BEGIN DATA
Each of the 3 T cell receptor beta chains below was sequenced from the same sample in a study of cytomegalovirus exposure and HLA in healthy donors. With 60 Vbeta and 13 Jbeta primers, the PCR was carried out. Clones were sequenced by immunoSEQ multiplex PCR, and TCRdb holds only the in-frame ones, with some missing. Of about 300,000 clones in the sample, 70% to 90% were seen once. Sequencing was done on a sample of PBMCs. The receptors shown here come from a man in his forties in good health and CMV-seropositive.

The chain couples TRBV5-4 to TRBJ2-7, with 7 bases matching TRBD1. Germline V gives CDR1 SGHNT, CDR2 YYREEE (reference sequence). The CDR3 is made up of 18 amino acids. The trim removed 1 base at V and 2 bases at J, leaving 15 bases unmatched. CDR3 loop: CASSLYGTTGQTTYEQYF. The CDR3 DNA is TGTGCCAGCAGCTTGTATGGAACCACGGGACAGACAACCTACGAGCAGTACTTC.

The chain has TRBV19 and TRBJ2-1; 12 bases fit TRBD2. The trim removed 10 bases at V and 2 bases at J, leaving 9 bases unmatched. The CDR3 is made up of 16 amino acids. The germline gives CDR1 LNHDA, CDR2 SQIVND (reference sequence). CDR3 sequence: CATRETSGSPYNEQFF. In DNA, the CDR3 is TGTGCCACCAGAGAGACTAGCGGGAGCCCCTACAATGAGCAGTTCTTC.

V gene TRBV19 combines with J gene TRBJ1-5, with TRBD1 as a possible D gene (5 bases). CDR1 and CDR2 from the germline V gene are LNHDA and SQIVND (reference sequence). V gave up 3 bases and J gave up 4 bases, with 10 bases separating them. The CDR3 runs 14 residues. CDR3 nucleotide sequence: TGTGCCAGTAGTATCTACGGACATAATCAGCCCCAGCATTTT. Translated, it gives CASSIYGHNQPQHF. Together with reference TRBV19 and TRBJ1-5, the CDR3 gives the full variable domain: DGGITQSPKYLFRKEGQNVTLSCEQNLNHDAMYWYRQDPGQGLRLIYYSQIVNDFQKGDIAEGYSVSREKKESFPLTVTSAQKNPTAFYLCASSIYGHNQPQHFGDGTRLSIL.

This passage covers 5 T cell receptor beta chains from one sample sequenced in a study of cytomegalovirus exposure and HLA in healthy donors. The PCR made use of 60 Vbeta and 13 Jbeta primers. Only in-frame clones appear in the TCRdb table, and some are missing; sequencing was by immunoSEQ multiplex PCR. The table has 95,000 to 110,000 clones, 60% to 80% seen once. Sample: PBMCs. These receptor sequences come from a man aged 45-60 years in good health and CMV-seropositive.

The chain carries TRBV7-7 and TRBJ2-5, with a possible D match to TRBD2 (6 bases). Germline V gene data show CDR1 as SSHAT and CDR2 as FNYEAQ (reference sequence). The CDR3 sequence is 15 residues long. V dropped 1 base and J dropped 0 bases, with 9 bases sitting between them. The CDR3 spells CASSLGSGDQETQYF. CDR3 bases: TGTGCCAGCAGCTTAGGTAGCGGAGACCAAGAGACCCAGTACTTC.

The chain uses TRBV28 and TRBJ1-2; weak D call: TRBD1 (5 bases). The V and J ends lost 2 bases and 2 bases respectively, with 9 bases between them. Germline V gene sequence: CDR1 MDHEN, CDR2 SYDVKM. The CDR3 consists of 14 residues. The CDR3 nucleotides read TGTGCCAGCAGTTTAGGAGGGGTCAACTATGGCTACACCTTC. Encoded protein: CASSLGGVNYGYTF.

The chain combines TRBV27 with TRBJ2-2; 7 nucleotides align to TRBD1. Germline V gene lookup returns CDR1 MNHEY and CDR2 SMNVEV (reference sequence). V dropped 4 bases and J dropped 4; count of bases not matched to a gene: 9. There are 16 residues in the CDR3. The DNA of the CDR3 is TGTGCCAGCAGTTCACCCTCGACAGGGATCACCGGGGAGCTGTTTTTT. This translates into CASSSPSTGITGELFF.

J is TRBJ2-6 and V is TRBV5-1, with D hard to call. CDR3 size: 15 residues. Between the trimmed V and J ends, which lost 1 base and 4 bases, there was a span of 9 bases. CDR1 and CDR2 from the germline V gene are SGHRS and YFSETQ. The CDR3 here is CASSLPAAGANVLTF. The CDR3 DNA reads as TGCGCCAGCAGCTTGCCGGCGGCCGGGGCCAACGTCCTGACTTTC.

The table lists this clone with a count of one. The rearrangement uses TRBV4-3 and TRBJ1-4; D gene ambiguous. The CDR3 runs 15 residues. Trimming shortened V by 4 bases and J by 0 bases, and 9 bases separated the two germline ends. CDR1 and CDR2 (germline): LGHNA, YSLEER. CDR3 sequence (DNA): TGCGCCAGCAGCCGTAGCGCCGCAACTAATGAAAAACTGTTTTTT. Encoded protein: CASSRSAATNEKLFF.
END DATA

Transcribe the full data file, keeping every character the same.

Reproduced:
Each of the 3 T cell receptor beta chains below was sequenced from the same sample in a study of cytomegalovirus exposure and HLA in healthy donors. With 60 Vbeta and 13 Jbeta primers, the PCR was carried out. Clones were sequenced by immunoSEQ multiplex PCR, and TCRdb holds only the in-frame ones, with some missing. Of about 300,000 clones in the sample, 70% to 90% were seen once. Sequencing was done on a sample of PBMCs. The receptors shown here come from a man in his forties in good health and CMV-seropositive.

The chain couples TRBV5-4 to TRBJ2-7, with 7 bases matching TRBD1. Germline V gives CDR1 SGHNT, CDR2 YYREEE (reference sequence). The CDR3 is made up of 18 amino acids. The trim removed 1 base at V and 2 bases at J, leaving 15 bases unmatched. CDR3 loop: CASSLYGTTGQTTYEQYF. The CDR3 DNA is TGTGCCAGCAGCTTGTATGGAACCACGGGACAGACAACCTACGAGCAGTACTTC.

The chain has TRBV19 and TRBJ2-1; 12 bases fit TRBD2. The trim removed 10 bases at V and 2 bases at J, leaving 9 bases unmatched. The CDR3 is made up of 16 amino acids. The germline gives CDR1 LNHDA, CDR2 SQIVND (reference sequence). CDR3 sequence: CATRETSGSPYNEQFF. In DNA, the CDR3 is TGTGCCACCAGAGAGACTAGCGGGAGCCCCTACAATGAGCAGTTCTTC.

V gene TRBV19 combines with J gene TRBJ1-5, with TRBD1 as a possible D gene (5 bases). CDR1 and CDR2 from the germline V gene are LNHDA and SQIVND (reference sequence). V gave up 3 bases and J gave up 4 bases, with 10 bases separating them. The CDR3 runs 14 residues. CDR3 nucleotide sequence: TGTGCCAGTAGTATCTACGGACATAATCAGCCCCAGCATTTT. Translated, it gives CASSIYGHNQPQHF. Together with reference TRBV19 and TRBJ1-5, the CDR3 gives the full variable domain: DGGITQSPKYLFRKEGQNVTLSCEQNLNHDAMYWYRQDPGQGLRLIYYSQIVNDFQKGDIAEGYSVSREKKESFPLTVTSAQKNPTAFYLCASSIYGHNQPQHFGDGTRLSIL.

This passage covers 5 T cell receptor beta chains from one sample sequenced in a study of cytomegalovirus exposure and HLA in healthy donors. The PCR made use of 60 Vbeta and 13 Jbeta primers. Only in-frame clones appear in the TCRdb table, and some are missing; sequencing was by immunoSEQ multiplex PCR. The table has 95,000 to 110,000 clones, 60% to 80% seen once. Sample: PBMCs. These receptor sequences come from a man aged 45-60 years in good health and CMV-seropositive.

The chain carries TRBV7-7 and TRBJ2-5, with a possible D match to TRBD2 (6 bases). Germline V gene data show CDR1 as SSHAT and CDR2 as FNYEAQ (reference sequence). The CDR3 sequence is 15 residues long. V dropped 1 base and J dropped 0 bases, with 9 bases sitting between them. The CDR3 spells CASSLGSGDQETQYF. CDR3 bases: TGTGCCAGCAGCTTAGGTAGCGGAGACCAAGAGACCCAGTACTTC.

The chain uses TRBV28 and TRBJ1-2; weak D call: TRBD1 (5 bases). The V and J ends lost 2 bases and 2 bases respectively, with 9 bases between them. Germline V gene sequence: CDR1 MDHEN, CDR2 SYDVKM. The CDR3 consists of 14 residues. The CDR3 nucleotides read TGTGCCAGCAGTTTAGGAGGGGTCAACTATGGCTACACCTTC. Encoded protein: CASSLGGVNYGYTF.

The chain combines TRBV27 with TRBJ2-2; 7 nucleotides align to TRBD1. Germline V gene lookup returns CDR1 MNHEY and CDR2 SMNVEV (reference sequence). V dropped 4 bases and J dropped 4; count of bases not matched to a gene: 9. There are 16 residues in the CDR3. The DNA of the CDR3 is TGTGCCAGCAGTTCACCCTCGACAGGGATCACCGGGGAGCTGTTTTTT. This translates into CASSSPSTGITGELFF.

J is TRBJ2-6 and V is TRBV5-1, with D hard to call. CDR3 size: 15 residues. Between the trimmed V and J ends, which lost 1 base and 4 bases, there was a span of 9 bases. CDR1 and CDR2 from the germline V gene are SGHRS and YFSETQ. The CDR3 here is CASSLPAAGANVLTF. The CDR3 DNA reads as TGCGCCAGCAGCTTGCCGGCGGCCGGGGCCAACGTCCTGACTTTC.

The table lists this clone with a count of one. The rearrangement uses TRBV4-3 and TRBJ1-4; D gene ambiguous. The CDR3 runs 15 residues. Trimming shortened V by 4 bases and J by 0 bases, and 9 bases separated the two germline ends. CDR1 and CDR2 (germline): LGHNA, YSLEER. CDR3 sequence (DNA): TGCGCCAGCAGCCGTAGCGCCGCAACTAATGAAAAACTGTTTTTT. Encoded protein: CASSRSAATNEKLFF.